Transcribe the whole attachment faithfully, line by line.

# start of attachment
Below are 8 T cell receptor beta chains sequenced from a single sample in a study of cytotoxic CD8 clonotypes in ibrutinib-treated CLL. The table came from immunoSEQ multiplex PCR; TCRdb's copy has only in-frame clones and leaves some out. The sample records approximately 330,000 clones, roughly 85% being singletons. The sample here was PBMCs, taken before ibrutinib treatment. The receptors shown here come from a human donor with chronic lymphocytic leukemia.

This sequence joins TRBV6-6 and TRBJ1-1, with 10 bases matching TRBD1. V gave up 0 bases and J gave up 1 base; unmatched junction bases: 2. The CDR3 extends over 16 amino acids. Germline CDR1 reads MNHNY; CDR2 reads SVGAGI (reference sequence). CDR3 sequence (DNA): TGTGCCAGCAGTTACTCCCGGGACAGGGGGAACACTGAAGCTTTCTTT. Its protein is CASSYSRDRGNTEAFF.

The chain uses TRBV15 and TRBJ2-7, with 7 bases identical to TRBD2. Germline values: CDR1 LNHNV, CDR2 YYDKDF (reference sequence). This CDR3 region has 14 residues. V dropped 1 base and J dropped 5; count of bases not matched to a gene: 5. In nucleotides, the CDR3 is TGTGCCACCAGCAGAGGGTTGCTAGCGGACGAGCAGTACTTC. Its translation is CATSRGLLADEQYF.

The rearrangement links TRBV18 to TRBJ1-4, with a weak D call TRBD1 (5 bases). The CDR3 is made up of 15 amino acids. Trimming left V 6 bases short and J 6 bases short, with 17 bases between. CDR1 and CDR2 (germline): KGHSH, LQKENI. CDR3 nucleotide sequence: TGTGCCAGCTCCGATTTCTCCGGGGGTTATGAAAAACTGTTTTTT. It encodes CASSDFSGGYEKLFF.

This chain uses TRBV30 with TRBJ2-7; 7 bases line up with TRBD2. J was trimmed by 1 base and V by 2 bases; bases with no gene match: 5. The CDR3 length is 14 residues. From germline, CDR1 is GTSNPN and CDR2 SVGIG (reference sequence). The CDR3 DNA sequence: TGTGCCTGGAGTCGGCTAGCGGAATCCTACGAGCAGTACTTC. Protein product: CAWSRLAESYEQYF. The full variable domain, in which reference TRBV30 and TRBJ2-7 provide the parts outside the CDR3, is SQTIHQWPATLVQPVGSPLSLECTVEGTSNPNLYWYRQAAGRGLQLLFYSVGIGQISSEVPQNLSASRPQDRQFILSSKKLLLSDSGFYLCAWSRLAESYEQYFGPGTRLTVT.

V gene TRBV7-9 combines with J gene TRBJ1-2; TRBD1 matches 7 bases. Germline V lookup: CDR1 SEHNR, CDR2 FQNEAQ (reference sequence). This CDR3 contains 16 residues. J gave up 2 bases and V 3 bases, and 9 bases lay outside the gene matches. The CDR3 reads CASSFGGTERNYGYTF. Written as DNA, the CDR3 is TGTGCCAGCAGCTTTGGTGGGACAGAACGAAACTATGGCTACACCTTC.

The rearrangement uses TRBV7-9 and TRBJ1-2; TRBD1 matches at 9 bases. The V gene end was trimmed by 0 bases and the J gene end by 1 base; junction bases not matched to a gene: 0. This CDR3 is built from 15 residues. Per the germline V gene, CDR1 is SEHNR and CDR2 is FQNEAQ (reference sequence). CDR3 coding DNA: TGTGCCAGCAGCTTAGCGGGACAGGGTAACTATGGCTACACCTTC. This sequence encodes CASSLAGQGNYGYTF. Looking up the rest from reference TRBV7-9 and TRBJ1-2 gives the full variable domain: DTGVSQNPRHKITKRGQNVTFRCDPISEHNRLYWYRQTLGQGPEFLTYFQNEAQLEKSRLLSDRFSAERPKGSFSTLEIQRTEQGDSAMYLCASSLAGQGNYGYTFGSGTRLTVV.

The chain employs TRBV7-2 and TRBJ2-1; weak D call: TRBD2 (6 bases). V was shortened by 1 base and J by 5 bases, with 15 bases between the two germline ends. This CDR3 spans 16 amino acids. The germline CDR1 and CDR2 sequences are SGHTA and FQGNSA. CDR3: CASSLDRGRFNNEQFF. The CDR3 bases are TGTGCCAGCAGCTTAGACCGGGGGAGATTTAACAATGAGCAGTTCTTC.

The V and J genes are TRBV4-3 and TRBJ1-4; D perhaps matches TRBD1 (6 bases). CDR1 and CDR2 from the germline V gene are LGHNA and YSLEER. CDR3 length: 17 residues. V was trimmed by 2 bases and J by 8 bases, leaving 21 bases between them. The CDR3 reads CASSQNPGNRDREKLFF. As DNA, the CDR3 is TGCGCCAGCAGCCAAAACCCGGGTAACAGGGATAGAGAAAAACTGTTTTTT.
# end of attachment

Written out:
Below are 8 T cell receptor beta chains sequenced from a single sample in a study of cytotoxic CD8 clonotypes in ibrutinib-treated CLL. The table came from immunoSEQ multiplex PCR; TCRdb's copy has only in-frame clones and leaves some out. The sample records approximately 330,000 clones, roughly 85% being singletons. The sample here was PBMCs, taken before ibrutinib treatment. The receptors shown here come from a human donor with chronic lymphocytic leukemia.

This sequence joins TRBV6-6 and TRBJ1-1, with 10 bases matching TRBD1. V gave up 0 bases and J gave up 1 base; unmatched junction bases: 2. The CDR3 extends over 16 amino acids. Germline CDR1 reads MNHNY; CDR2 reads SVGAGI (reference sequence). CDR3 sequence (DNA): TGTGCCAGCAGTTACTCCCGGGACAGGGGGAACACTGAAGCTTTCTTT. Its protein is CASSYSRDRGNTEAFF.

The chain uses TRBV15 and TRBJ2-7, with 7 bases identical to TRBD2. Germline values: CDR1 LNHNV, CDR2 YYDKDF (reference sequence). This CDR3 region has 14 residues. V dropped 1 base and J dropped 5; count of bases not matched to a gene: 5. In nucleotides, the CDR3 is TGTGCCACCAGCAGAGGGTTGCTAGCGGACGAGCAGTACTTC. Its translation is CATSRGLLADEQYF.

The rearrangement links TRBV18 to TRBJ1-4, with a weak D call TRBD1 (5 bases). The CDR3 is made up of 15 amino acids. Trimming left V 6 bases short and J 6 bases short, with 17 bases between. CDR1 and CDR2 (germline): KGHSH, LQKENI. CDR3 nucleotide sequence: TGTGCCAGCTCCGATTTCTCCGGGGGTTATGAAAAACTGTTTTTT. It encodes CASSDFSGGYEKLFF.

This chain uses TRBV30 with TRBJ2-7; 7 bases line up with TRBD2. J was trimmed by 1 base and V by 2 bases; bases with no gene match: 5. The CDR3 length is 14 residues. From germline, CDR1 is GTSNPN and CDR2 SVGIG (reference sequence). The CDR3 DNA sequence: TGTGCCTGGAGTCGGCTAGCGGAATCCTACGAGCAGTACTTC. Protein product: CAWSRLAESYEQYF. The full variable domain, in which reference TRBV30 and TRBJ2-7 provide the parts outside the CDR3, is SQTIHQWPATLVQPVGSPLSLECTVEGTSNPNLYWYRQAAGRGLQLLFYSVGIGQISSEVPQNLSASRPQDRQFILSSKKLLLSDSGFYLCAWSRLAESYEQYFGPGTRLTVT.

V gene TRBV7-9 combines with J gene TRBJ1-2; TRBD1 matches 7 bases. Germline V lookup: CDR1 SEHNR, CDR2 FQNEAQ (reference sequence). This CDR3 contains 16 residues. J gave up 2 bases and V 3 bases, and 9 bases lay outside the gene matches. The CDR3 reads CASSFGGTERNYGYTF. Written as DNA, the CDR3 is TGTGCCAGCAGCTTTGGTGGGACAGAACGAAACTATGGCTACACCTTC.

The rearrangement uses TRBV7-9 and TRBJ1-2; TRBD1 matches at 9 bases. The V gene end was trimmed by 0 bases and the J gene end by 1 base; junction bases not matched to a gene: 0. This CDR3 is built from 15 residues. Per the germline V gene, CDR1 is SEHNR and CDR2 is FQNEAQ (reference sequence). CDR3 coding DNA: TGTGCCAGCAGCTTAGCGGGACAGGGTAACTATGGCTACACCTTC. This sequence encodes CASSLAGQGNYGYTF. Looking up the rest from reference TRBV7-9 and TRBJ1-2 gives the full variable domain: DTGVSQNPRHKITKRGQNVTFRCDPISEHNRLYWYRQTLGQGPEFLTYFQNEAQLEKSRLLSDRFSAERPKGSFSTLEIQRTEQGDSAMYLCASSLAGQGNYGYTFGSGTRLTVV.

The chain employs TRBV7-2 and TRBJ2-1; weak D call: TRBD2 (6 bases). V was shortened by 1 base and J by 5 bases, with 15 bases between the two germline ends. This CDR3 spans 16 amino acids. The germline CDR1 and CDR2 sequences are SGHTA and FQGNSA. CDR3: CASSLDRGRFNNEQFF. The CDR3 bases are TGTGCCAGCAGCTTAGACCGGGGGAGATTTAACAATGAGCAGTTCTTC.

The V and J genes are TRBV4-3 and TRBJ1-4; D perhaps matches TRBD1 (6 bases). CDR1 and CDR2 from the germline V gene are LGHNA and YSLEER. CDR3 length: 17 residues. V was trimmed by 2 bases and J by 8 bases, leaving 21 bases between them. The CDR3 reads CASSQNPGNRDREKLFF. As DNA, the CDR3 is TGCGCCAGCAGCCAAAACCCGGGTAACAGGGATAGAGAAAAACTGTTTTTT.